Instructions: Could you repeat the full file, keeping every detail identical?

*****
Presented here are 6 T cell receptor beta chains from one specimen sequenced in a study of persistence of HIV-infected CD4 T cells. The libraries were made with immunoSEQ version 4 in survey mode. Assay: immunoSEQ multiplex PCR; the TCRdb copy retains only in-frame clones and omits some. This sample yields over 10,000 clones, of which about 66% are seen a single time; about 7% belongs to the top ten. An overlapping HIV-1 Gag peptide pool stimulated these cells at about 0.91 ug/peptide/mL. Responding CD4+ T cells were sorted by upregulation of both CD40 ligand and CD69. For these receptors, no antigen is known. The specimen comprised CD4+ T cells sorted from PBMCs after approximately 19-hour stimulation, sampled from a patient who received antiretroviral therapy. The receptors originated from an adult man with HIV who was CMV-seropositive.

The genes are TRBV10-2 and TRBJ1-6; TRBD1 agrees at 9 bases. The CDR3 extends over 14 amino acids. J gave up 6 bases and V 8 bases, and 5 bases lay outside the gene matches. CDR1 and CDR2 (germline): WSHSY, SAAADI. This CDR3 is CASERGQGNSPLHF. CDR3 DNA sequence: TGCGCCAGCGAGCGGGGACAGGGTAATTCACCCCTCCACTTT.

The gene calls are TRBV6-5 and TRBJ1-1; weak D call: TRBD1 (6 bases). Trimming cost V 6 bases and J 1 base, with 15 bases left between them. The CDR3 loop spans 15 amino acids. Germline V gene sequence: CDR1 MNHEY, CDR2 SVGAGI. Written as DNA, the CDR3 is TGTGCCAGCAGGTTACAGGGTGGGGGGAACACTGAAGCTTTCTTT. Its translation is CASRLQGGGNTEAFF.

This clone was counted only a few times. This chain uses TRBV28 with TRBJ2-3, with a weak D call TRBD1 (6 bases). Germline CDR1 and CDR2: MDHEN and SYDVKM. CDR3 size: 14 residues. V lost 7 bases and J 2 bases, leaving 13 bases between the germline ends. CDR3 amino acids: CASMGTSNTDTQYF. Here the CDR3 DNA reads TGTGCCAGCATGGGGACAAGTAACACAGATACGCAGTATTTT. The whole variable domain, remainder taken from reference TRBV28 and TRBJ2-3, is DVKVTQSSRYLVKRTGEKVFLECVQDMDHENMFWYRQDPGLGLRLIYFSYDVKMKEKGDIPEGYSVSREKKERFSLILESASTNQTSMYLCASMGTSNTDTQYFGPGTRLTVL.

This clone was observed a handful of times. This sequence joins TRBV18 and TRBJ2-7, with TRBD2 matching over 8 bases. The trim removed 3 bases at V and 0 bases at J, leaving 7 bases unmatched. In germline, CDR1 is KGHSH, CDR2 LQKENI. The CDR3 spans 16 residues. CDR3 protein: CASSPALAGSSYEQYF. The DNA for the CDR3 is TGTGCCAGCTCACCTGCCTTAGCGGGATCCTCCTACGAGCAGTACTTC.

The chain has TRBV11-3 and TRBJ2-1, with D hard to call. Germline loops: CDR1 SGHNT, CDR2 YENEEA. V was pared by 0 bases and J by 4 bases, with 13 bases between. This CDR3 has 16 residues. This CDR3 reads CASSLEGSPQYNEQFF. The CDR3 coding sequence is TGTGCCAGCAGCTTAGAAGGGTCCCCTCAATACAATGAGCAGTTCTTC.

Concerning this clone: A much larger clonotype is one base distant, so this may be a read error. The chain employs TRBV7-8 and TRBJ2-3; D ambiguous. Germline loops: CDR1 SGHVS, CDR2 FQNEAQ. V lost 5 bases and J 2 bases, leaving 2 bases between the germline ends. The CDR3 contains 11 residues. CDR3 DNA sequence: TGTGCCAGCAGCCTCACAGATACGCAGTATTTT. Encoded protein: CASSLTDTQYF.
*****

Presented here are 6 T cell receptor beta chains from one specimen sequenced in a study of persistence of HIV-infected CD4 T cells. The libraries were made with immunoSEQ version 4 in survey mode. Assay: immunoSEQ multiplex PCR; the TCRdb copy retains only in-frame clones and omits some. This sample yields over 10,000 clones, of which about 66% are seen a single time; about 7% belongs to the top ten. An overlapping HIV-1 Gag peptide pool stimulated these cells at about 0.91 ug/peptide/mL. Responding CD4+ T cells were sorted by upregulation of both CD40 ligand and CD69. For these receptors, no antigen is known. The specimen comprised CD4+ T cells sorted from PBMCs after approximately 19-hour stimulation, sampled from a patient who received antiretroviral therapy. The receptors originated from an adult man with HIV who was CMV-seropositive.

The genes are TRBV10-2 and TRBJ1-6; TRBD1 agrees at 9 bases. The CDR3 extends over 14 amino acids. J gave up 6 bases and V 8 bases, and 5 bases lay outside the gene matches. CDR1 and CDR2 (germline): WSHSY, SAAADI. This CDR3 is CASERGQGNSPLHF. CDR3 DNA sequence: TGCGCCAGCGAGCGGGGACAGGGTAATTCACCCCTCCACTTT.

The gene calls are TRBV6-5 and TRBJ1-1; weak D call: TRBD1 (6 bases). Trimming cost V 6 bases and J 1 base, with 15 bases left between them. The CDR3 loop spans 15 amino acids. Germline V gene sequence: CDR1 MNHEY, CDR2 SVGAGI. Written as DNA, the CDR3 is TGTGCCAGCAGGTTACAGGGTGGGGGGAACACTGAAGCTTTCTTT. Its translation is CASRLQGGGNTEAFF.

This clone was counted only a few times. This chain uses TRBV28 with TRBJ2-3, with a weak D call TRBD1 (6 bases). Germline CDR1 and CDR2: MDHEN and SYDVKM. CDR3 size: 14 residues. V lost 7 bases and J 2 bases, leaving 13 bases between the germline ends. CDR3 amino acids: CASMGTSNTDTQYF. Here the CDR3 DNA reads TGTGCCAGCATGGGGACAAGTAACACAGATACGCAGTATTTT. The whole variable domain, remainder taken from reference TRBV28 and TRBJ2-3, is DVKVTQSSRYLVKRTGEKVFLECVQDMDHENMFWYRQDPGLGLRLIYFSYDVKMKEKGDIPEGYSVSREKKERFSLILESASTNQTSMYLCASMGTSNTDTQYFGPGTRLTVL.

This clone was observed a handful of times. This sequence joins TRBV18 and TRBJ2-7, with TRBD2 matching over 8 bases. The trim removed 3 bases at V and 0 bases at J, leaving 7 bases unmatched. In germline, CDR1 is KGHSH, CDR2 LQKENI. The CDR3 spans 16 residues. CDR3 protein: CASSPALAGSSYEQYF. The DNA for the CDR3 is TGTGCCAGCTCACCTGCCTTAGCGGGATCCTCCTACGAGCAGTACTTC.

The chain has TRBV11-3 and TRBJ2-1, with D hard to call. Germline loops: CDR1 SGHNT, CDR2 YENEEA. V was pared by 0 bases and J by 4 bases, with 13 bases between. This CDR3 has 16 residues. This CDR3 reads CASSLEGSPQYNEQFF. The CDR3 coding sequence is TGTGCCAGCAGCTTAGAAGGGTCCCCTCAATACAATGAGCAGTTCTTC.

Concerning this clone: A much larger clonotype is one base distant, so this may be a read error. The chain employs TRBV7-8 and TRBJ2-3; D ambiguous. Germline loops: CDR1 SGHVS, CDR2 FQNEAQ. V lost 5 bases and J 2 bases, leaving 2 bases between the germline ends. The CDR3 contains 11 residues. CDR3 DNA sequence: TGTGCCAGCAGCCTCACAGATACGCAGTATTTT. Encoded protein: CASSLTDTQYF.